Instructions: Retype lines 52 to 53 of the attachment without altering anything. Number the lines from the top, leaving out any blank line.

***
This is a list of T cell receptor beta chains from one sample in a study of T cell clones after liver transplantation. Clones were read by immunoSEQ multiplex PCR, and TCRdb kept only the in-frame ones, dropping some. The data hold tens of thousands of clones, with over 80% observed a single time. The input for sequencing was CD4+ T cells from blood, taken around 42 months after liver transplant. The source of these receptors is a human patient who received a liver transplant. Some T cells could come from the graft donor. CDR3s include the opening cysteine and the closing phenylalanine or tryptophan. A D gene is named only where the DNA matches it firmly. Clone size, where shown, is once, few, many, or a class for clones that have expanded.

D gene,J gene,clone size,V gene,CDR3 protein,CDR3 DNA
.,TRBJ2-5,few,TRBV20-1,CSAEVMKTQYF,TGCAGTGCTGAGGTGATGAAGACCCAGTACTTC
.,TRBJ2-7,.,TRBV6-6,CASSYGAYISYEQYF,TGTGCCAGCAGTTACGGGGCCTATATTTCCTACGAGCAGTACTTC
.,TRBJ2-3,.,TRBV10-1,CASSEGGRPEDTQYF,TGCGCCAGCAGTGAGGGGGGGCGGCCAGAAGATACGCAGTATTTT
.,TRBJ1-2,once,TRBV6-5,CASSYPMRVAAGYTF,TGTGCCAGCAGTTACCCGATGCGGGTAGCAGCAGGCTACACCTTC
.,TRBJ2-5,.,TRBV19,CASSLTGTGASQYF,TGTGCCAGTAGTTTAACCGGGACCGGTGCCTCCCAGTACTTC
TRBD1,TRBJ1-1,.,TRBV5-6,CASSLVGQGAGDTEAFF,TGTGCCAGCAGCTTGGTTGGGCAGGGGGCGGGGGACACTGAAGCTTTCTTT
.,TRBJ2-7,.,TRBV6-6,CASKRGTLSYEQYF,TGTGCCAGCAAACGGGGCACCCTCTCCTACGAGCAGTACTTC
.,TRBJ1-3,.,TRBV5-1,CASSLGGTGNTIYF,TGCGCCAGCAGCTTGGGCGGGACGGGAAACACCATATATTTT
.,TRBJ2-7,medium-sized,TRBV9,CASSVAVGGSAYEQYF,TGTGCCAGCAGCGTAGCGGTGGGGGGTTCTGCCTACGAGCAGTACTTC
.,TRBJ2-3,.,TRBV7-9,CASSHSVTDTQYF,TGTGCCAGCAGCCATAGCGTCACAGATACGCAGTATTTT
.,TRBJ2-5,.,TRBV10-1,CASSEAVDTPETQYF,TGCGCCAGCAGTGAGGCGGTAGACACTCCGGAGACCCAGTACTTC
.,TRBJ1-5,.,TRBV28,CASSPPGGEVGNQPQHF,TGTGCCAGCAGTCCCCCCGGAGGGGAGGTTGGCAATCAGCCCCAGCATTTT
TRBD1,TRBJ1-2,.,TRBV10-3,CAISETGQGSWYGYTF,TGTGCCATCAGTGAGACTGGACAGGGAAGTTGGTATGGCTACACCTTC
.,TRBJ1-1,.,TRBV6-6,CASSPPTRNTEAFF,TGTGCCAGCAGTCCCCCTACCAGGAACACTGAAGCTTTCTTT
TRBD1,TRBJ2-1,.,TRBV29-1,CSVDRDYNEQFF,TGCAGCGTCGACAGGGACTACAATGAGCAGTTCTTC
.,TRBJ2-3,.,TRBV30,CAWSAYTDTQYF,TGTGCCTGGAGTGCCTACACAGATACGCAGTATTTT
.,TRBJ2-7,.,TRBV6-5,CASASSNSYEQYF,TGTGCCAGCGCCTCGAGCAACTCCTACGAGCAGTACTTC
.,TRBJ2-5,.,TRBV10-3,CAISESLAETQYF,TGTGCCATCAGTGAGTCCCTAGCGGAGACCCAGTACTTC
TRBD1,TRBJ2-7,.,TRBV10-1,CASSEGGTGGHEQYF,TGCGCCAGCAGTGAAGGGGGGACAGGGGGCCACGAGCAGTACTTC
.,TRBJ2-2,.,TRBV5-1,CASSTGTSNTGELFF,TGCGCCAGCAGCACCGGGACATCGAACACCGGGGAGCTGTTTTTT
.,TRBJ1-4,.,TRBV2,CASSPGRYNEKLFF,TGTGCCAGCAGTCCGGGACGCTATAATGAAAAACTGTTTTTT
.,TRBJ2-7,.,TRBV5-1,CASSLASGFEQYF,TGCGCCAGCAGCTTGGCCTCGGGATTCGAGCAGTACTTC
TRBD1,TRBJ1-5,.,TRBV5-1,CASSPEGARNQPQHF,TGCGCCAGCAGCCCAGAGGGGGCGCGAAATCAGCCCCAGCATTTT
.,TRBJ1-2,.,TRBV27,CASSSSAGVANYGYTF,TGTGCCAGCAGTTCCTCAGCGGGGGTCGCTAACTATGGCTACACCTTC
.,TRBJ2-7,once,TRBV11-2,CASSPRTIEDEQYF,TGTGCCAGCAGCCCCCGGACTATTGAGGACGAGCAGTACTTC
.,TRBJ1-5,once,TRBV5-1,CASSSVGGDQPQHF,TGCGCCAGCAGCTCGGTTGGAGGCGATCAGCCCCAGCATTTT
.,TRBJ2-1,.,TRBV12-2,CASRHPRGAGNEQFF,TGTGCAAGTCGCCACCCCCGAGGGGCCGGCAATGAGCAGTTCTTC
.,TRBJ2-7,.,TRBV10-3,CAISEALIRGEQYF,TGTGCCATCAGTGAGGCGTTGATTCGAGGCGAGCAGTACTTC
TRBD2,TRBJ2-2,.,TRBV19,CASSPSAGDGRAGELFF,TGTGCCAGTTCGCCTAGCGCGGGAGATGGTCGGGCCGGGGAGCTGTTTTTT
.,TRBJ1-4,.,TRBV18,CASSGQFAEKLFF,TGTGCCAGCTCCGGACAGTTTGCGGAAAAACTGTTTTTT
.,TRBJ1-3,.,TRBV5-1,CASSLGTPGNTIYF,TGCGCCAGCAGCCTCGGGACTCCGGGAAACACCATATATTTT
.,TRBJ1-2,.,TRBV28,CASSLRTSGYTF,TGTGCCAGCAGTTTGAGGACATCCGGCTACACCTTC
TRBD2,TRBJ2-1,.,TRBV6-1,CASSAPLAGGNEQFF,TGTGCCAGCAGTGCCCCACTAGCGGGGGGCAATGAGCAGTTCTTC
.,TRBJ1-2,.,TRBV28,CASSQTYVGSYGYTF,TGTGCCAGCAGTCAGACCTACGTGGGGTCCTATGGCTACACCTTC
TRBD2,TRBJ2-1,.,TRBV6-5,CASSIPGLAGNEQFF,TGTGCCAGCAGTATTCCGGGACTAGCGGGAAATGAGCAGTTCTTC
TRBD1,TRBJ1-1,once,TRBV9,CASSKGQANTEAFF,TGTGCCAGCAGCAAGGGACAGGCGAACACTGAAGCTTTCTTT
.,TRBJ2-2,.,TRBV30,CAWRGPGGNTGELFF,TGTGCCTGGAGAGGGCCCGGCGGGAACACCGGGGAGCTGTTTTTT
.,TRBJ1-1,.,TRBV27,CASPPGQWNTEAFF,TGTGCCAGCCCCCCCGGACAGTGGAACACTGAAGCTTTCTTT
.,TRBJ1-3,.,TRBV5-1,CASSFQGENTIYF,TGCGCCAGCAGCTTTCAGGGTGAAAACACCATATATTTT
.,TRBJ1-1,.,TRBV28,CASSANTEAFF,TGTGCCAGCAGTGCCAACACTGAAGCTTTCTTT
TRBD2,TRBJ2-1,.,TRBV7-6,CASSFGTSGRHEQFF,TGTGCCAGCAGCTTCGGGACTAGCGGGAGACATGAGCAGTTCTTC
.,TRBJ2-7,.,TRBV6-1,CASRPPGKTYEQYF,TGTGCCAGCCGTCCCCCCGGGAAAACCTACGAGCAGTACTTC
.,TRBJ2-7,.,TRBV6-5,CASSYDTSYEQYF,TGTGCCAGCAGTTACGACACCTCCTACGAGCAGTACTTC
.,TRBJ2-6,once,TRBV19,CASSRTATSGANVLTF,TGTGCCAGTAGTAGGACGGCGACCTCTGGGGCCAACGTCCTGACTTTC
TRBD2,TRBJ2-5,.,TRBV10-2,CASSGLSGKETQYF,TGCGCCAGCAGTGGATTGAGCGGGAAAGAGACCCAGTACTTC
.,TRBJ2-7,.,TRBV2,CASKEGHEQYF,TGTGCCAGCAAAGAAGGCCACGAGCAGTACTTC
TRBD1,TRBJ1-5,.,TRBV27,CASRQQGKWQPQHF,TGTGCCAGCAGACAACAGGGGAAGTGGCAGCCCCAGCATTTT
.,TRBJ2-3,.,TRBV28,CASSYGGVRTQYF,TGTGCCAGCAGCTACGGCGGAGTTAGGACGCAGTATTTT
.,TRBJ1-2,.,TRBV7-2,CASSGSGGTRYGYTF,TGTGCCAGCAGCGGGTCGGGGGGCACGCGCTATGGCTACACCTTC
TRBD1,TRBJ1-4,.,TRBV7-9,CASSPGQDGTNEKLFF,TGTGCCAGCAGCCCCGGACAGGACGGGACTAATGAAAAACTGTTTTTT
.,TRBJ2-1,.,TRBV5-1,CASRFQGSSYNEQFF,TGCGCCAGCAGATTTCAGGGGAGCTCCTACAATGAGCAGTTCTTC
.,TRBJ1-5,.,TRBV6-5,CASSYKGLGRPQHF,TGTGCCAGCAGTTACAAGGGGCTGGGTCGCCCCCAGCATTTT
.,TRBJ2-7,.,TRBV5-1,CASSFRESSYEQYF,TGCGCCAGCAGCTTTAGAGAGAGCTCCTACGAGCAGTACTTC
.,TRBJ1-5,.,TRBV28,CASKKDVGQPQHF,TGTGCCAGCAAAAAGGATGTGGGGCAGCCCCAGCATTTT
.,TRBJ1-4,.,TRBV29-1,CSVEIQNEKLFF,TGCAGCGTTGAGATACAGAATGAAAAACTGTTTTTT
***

TRBD1,TRBJ1-4,.,TRBV7-9,CASSPGQDGTNEKLFF,TGTGCCAGCAGCCCCGGACAGGACGGGACTAATGAAAAACTGTTTTTT
.,TRBJ2-1,.,TRBV5-1,CASRFQGSSYNEQFF,TGCGCCAGCAGATTTCAGGGGAGCTCCTACAATGAGCAGTTCTTC